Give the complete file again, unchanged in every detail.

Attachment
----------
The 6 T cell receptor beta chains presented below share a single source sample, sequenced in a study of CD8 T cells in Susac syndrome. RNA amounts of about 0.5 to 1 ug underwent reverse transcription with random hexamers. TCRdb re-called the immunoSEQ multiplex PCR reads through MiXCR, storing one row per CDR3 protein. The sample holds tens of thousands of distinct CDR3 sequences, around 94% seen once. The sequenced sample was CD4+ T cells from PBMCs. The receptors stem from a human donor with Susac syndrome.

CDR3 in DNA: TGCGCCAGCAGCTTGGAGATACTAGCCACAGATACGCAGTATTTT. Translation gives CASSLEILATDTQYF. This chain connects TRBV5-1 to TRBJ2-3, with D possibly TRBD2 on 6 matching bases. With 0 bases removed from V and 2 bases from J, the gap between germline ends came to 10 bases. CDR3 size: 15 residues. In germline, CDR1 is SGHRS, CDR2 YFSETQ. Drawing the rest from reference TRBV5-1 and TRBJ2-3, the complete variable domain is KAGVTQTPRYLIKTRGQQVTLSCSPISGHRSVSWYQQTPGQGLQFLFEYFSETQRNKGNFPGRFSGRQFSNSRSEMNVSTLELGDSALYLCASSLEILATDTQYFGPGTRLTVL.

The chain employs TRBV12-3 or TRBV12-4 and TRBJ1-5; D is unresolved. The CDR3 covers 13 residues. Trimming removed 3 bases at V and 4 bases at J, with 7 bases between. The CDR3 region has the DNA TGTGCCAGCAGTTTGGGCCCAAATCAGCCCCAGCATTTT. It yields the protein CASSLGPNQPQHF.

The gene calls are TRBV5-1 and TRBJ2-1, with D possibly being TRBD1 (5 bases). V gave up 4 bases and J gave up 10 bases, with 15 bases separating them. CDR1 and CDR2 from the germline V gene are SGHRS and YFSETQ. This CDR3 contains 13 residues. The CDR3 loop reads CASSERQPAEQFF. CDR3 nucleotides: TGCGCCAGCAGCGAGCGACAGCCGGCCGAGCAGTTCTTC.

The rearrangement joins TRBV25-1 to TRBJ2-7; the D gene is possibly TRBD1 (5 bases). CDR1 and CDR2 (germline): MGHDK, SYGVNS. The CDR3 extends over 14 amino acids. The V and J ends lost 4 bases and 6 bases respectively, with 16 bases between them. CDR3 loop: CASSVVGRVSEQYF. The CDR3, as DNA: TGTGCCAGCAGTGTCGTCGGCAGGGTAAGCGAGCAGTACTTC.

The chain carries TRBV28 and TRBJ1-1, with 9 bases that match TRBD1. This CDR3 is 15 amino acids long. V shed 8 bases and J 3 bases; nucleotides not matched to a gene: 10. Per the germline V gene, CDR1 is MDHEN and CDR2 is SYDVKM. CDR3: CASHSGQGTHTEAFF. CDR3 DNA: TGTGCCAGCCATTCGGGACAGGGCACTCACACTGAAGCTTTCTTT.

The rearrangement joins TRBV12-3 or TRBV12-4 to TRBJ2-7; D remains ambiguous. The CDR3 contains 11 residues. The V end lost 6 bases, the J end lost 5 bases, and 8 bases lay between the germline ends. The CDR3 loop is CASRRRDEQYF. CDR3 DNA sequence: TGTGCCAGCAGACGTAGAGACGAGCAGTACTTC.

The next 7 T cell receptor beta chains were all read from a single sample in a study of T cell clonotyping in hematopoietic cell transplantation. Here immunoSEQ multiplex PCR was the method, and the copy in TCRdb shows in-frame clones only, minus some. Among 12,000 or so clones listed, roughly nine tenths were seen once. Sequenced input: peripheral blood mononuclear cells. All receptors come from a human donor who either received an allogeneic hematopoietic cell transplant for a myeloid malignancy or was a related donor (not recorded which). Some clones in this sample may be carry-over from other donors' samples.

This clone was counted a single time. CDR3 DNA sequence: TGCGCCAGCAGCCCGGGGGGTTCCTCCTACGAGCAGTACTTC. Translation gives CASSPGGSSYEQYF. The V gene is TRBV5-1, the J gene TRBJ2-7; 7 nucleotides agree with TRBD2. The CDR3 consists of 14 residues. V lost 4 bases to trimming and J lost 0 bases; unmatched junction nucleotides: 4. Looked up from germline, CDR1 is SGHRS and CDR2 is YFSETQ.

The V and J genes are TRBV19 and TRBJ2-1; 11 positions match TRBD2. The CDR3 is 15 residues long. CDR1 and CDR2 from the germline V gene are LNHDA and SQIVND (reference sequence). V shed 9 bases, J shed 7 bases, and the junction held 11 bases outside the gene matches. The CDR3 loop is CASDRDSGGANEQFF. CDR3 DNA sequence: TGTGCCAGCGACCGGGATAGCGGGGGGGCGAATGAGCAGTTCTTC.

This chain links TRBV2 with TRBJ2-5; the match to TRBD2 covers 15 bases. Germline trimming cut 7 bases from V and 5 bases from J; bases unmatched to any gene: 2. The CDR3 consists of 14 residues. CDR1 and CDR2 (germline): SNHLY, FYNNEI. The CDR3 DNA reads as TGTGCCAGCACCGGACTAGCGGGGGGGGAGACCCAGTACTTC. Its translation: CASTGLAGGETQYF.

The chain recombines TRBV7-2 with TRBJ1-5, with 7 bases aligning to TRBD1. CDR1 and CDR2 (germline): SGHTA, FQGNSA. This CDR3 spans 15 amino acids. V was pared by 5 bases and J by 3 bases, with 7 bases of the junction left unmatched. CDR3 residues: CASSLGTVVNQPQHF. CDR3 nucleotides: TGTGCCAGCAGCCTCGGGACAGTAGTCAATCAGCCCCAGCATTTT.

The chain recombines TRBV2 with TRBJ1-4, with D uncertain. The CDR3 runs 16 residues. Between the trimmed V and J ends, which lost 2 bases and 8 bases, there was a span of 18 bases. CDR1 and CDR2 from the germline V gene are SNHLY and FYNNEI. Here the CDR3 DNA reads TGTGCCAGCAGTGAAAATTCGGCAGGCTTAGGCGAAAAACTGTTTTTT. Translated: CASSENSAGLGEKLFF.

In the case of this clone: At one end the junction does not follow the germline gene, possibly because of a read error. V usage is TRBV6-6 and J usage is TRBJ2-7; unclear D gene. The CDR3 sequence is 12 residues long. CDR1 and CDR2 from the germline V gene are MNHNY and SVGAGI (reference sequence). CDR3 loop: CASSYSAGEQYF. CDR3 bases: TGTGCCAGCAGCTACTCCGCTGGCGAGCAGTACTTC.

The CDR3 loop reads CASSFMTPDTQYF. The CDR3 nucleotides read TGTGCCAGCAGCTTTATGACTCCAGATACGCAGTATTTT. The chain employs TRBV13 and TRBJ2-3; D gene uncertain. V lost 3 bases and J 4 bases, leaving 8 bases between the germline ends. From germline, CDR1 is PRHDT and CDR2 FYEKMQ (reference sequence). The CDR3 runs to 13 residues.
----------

The 6 T cell receptor beta chains presented below share a single source sample, sequenced in a study of CD8 T cells in Susac syndrome. RNA amounts of about 0.5 to 1 ug underwent reverse transcription with random hexamers. TCRdb re-called the immunoSEQ multiplex PCR reads through MiXCR, storing one row per CDR3 protein. The sample holds tens of thousands of distinct CDR3 sequences, around 94% seen once. The sequenced sample was CD4+ T cells from PBMCs. The receptors stem from a human donor with Susac syndrome.

CDR3 in DNA: TGCGCCAGCAGCTTGGAGATACTAGCCACAGATACGCAGTATTTT. Translation gives CASSLEILATDTQYF. This chain connects TRBV5-1 to TRBJ2-3, with D possibly TRBD2 on 6 matching bases. With 0 bases removed from V and 2 bases from J, the gap between germline ends came to 10 bases. CDR3 size: 15 residues. In germline, CDR1 is SGHRS, CDR2 YFSETQ. Drawing the rest from reference TRBV5-1 and TRBJ2-3, the complete variable domain is KAGVTQTPRYLIKTRGQQVTLSCSPISGHRSVSWYQQTPGQGLQFLFEYFSETQRNKGNFPGRFSGRQFSNSRSEMNVSTLELGDSALYLCASSLEILATDTQYFGPGTRLTVL.

The chain employs TRBV12-3 or TRBV12-4 and TRBJ1-5; D is unresolved. The CDR3 covers 13 residues. Trimming removed 3 bases at V and 4 bases at J, with 7 bases between. The CDR3 region has the DNA TGTGCCAGCAGTTTGGGCCCAAATCAGCCCCAGCATTTT. It yields the protein CASSLGPNQPQHF.

The gene calls are TRBV5-1 and TRBJ2-1, with D possibly being TRBD1 (5 bases). V gave up 4 bases and J gave up 10 bases, with 15 bases separating them. CDR1 and CDR2 from the germline V gene are SGHRS and YFSETQ. This CDR3 contains 13 residues. The CDR3 loop reads CASSERQPAEQFF. CDR3 nucleotides: TGCGCCAGCAGCGAGCGACAGCCGGCCGAGCAGTTCTTC.

The rearrangement joins TRBV25-1 to TRBJ2-7; the D gene is possibly TRBD1 (5 bases). CDR1 and CDR2 (germline): MGHDK, SYGVNS. The CDR3 extends over 14 amino acids. The V and J ends lost 4 bases and 6 bases respectively, with 16 bases between them. CDR3 loop: CASSVVGRVSEQYF. The CDR3, as DNA: TGTGCCAGCAGTGTCGTCGGCAGGGTAAGCGAGCAGTACTTC.

The chain carries TRBV28 and TRBJ1-1, with 9 bases that match TRBD1. This CDR3 is 15 amino acids long. V shed 8 bases and J 3 bases; nucleotides not matched to a gene: 10. Per the germline V gene, CDR1 is MDHEN and CDR2 is SYDVKM. CDR3: CASHSGQGTHTEAFF. CDR3 DNA: TGTGCCAGCCATTCGGGACAGGGCACTCACACTGAAGCTTTCTTT.

The rearrangement joins TRBV12-3 or TRBV12-4 to TRBJ2-7; D remains ambiguous. The CDR3 contains 11 residues. The V end lost 6 bases, the J end lost 5 bases, and 8 bases lay between the germline ends. The CDR3 loop is CASRRRDEQYF. CDR3 DNA sequence: TGTGCCAGCAGACGTAGAGACGAGCAGTACTTC.

The next 7 T cell receptor beta chains were all read from a single sample in a study of T cell clonotyping in hematopoietic cell transplantation. Here immunoSEQ multiplex PCR was the method, and the copy in TCRdb shows in-frame clones only, minus some. Among 12,000 or so clones listed, roughly nine tenths were seen once. Sequenced input: peripheral blood mononuclear cells. All receptors come from a human donor who either received an allogeneic hematopoietic cell transplant for a myeloid malignancy or was a related donor (not recorded which). Some clones in this sample may be carry-over from other donors' samples.

This clone was counted a single time. CDR3 DNA sequence: TGCGCCAGCAGCCCGGGGGGTTCCTCCTACGAGCAGTACTTC. Translation gives CASSPGGSSYEQYF. The V gene is TRBV5-1, the J gene TRBJ2-7; 7 nucleotides agree with TRBD2. The CDR3 consists of 14 residues. V lost 4 bases to trimming and J lost 0 bases; unmatched junction nucleotides: 4. Looked up from germline, CDR1 is SGHRS and CDR2 is YFSETQ.

The V and J genes are TRBV19 and TRBJ2-1; 11 positions match TRBD2. The CDR3 is 15 residues long. CDR1 and CDR2 from the germline V gene are LNHDA and SQIVND (reference sequence). V shed 9 bases, J shed 7 bases, and the junction held 11 bases outside the gene matches. The CDR3 loop is CASDRDSGGANEQFF. CDR3 DNA sequence: TGTGCCAGCGACCGGGATAGCGGGGGGGCGAATGAGCAGTTCTTC.

This chain links TRBV2 with TRBJ2-5; the match to TRBD2 covers 15 bases. Germline trimming cut 7 bases from V and 5 bases from J; bases unmatched to any gene: 2. The CDR3 consists of 14 residues. CDR1 and CDR2 (germline): SNHLY, FYNNEI. The CDR3 DNA reads as TGTGCCAGCACCGGACTAGCGGGGGGGGAGACCCAGTACTTC. Its translation: CASTGLAGGETQYF.

The chain recombines TRBV7-2 with TRBJ1-5, with 7 bases aligning to TRBD1. CDR1 and CDR2 (germline): SGHTA, FQGNSA. This CDR3 spans 15 amino acids. V was pared by 5 bases and J by 3 bases, with 7 bases of the junction left unmatched. CDR3 residues: CASSLGTVVNQPQHF. CDR3 nucleotides: TGTGCCAGCAGCCTCGGGACAGTAGTCAATCAGCCCCAGCATTTT.

The chain recombines TRBV2 with TRBJ1-4, with D uncertain. The CDR3 runs 16 residues. Between the trimmed V and J ends, which lost 2 bases and 8 bases, there was a span of 18 bases. CDR1 and CDR2 from the germline V gene are SNHLY and FYNNEI. Here the CDR3 DNA reads TGTGCCAGCAGTGAAAATTCGGCAGGCTTAGGCGAAAAACTGTTTTTT. Translated: CASSENSAGLGEKLFF.

In the case of this clone: At one end the junction does not follow the germline gene, possibly because of a read error. V usage is TRBV6-6 and J usage is TRBJ2-7; unclear D gene. The CDR3 sequence is 12 residues long. CDR1 and CDR2 from the germline V gene are MNHNY and SVGAGI (reference sequence). CDR3 loop: CASSYSAGEQYF. CDR3 bases: TGTGCCAGCAGCTACTCCGCTGGCGAGCAGTACTTC.

The CDR3 loop reads CASSFMTPDTQYF. The CDR3 nucleotides read TGTGCCAGCAGCTTTATGACTCCAGATACGCAGTATTTT. The chain employs TRBV13 and TRBJ2-3; D gene uncertain. V lost 3 bases and J 4 bases, leaving 8 bases between the germline ends. From germline, CDR1 is PRHDT and CDR2 FYEKMQ (reference sequence). The CDR3 runs to 13 residues.